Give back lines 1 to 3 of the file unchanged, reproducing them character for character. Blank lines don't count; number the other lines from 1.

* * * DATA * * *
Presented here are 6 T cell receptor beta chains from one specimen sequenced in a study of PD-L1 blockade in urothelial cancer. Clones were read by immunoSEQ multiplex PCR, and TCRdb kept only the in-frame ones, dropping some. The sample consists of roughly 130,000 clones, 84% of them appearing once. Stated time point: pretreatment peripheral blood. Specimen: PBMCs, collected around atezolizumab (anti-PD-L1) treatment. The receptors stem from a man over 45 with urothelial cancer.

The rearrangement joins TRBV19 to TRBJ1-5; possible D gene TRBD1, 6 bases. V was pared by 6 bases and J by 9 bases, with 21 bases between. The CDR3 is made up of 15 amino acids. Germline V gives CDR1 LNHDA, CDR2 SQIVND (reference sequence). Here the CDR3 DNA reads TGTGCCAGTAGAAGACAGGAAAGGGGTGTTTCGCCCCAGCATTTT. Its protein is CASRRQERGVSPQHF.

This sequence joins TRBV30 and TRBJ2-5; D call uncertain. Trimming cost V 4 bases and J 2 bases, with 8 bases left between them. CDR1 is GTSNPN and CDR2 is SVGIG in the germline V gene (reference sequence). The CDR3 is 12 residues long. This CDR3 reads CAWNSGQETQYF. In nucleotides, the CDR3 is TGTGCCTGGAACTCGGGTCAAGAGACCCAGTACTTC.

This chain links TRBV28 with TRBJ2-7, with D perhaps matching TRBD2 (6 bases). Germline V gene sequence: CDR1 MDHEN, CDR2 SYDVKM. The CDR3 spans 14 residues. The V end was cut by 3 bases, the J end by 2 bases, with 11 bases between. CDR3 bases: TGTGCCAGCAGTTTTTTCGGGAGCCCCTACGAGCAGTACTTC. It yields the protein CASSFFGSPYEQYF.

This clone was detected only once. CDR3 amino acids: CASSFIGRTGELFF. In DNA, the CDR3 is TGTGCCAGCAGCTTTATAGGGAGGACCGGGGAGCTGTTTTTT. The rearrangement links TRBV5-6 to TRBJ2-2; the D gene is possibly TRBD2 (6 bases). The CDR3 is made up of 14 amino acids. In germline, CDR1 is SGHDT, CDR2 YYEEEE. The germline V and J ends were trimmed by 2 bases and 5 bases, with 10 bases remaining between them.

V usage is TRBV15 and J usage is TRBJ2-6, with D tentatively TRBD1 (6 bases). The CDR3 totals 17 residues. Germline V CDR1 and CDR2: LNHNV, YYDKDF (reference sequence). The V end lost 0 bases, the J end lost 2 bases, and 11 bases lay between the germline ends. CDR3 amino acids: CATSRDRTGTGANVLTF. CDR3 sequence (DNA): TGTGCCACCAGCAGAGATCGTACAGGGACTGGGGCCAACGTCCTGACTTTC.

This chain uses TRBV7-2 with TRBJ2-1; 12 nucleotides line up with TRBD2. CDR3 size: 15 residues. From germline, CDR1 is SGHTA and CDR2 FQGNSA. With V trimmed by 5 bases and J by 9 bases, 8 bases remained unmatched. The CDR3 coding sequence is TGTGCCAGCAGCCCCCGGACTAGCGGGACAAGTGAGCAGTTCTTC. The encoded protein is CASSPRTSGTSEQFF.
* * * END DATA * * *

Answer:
Presented here are 6 T cell receptor beta chains from one specimen sequenced in a study of PD-L1 blockade in urothelial cancer. Clones were read by immunoSEQ multiplex PCR, and TCRdb kept only the in-frame ones, dropping some. The sample consists of roughly 130,000 clones, 84% of them appearing once. Stated time point: pretreatment peripheral blood. Specimen: PBMCs, collected around atezolizumab (anti-PD-L1) treatment. The receptors stem from a man over 45 with urothelial cancer.

The rearrangement joins TRBV19 to TRBJ1-5; possible D gene TRBD1, 6 bases. V was pared by 6 bases and J by 9 bases, with 21 bases between. The CDR3 is made up of 15 amino acids. Germline V gives CDR1 LNHDA, CDR2 SQIVND (reference sequence). Here the CDR3 DNA reads TGTGCCAGTAGAAGACAGGAAAGGGGTGTTTCGCCCCAGCATTTT. Its protein is CASRRQERGVSPQHF.

This sequence joins TRBV30 and TRBJ2-5; D call uncertain. Trimming cost V 4 bases and J 2 bases, with 8 bases left between them. CDR1 is GTSNPN and CDR2 is SVGIG in the germline V gene (reference sequence). The CDR3 is 12 residues long. This CDR3 reads CAWNSGQETQYF. In nucleotides, the CDR3 is TGTGCCTGGAACTCGGGTCAAGAGACCCAGTACTTC.